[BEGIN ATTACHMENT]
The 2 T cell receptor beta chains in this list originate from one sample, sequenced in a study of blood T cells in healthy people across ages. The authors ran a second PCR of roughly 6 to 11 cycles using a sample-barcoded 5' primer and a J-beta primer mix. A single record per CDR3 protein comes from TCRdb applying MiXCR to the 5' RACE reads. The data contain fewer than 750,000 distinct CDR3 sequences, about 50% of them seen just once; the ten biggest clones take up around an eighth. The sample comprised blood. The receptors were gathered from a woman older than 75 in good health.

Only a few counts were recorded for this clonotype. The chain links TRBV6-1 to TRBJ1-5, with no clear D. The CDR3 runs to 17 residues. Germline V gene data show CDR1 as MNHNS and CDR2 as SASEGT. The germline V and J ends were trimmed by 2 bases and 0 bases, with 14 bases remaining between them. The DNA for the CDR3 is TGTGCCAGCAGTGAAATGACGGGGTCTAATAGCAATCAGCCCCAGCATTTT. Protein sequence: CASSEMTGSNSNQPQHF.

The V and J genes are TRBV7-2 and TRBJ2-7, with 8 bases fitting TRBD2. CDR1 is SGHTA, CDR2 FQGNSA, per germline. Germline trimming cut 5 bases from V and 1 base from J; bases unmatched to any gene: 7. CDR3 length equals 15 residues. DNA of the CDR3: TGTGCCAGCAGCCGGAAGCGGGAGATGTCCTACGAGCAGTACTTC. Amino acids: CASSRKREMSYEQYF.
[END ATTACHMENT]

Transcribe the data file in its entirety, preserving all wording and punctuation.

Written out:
The 2 T cell receptor beta chains in this list originate from one sample, sequenced in a study of blood T cells in healthy people across ages. The authors ran a second PCR of roughly 6 to 11 cycles using a sample-barcoded 5' primer and a J-beta primer mix. A single record per CDR3 protein comes from TCRdb applying MiXCR to the 5' RACE reads. The data contain fewer than 750,000 distinct CDR3 sequences, about 50% of them seen just once; the ten biggest clones take up around an eighth. The sample comprised blood. The receptors were gathered from a woman older than 75 in good health.

Only a few counts were recorded for this clonotype. The chain links TRBV6-1 to TRBJ1-5, with no clear D. The CDR3 runs to 17 residues. Germline V gene data show CDR1 as MNHNS and CDR2 as SASEGT. The germline V and J ends were trimmed by 2 bases and 0 bases, with 14 bases remaining between them. The DNA for the CDR3 is TGTGCCAGCAGTGAAATGACGGGGTCTAATAGCAATCAGCCCCAGCATTTT. Protein sequence: CASSEMTGSNSNQPQHF.

The V and J genes are TRBV7-2 and TRBJ2-7, with 8 bases fitting TRBD2. CDR1 is SGHTA, CDR2 FQGNSA, per germline. Germline trimming cut 5 bases from V and 1 base from J; bases unmatched to any gene: 7. CDR3 length equals 15 residues. DNA of the CDR3: TGTGCCAGCAGCCGGAAGCGGGAGATGTCCTACGAGCAGTACTTC. Amino acids: CASSRKREMSYEQYF.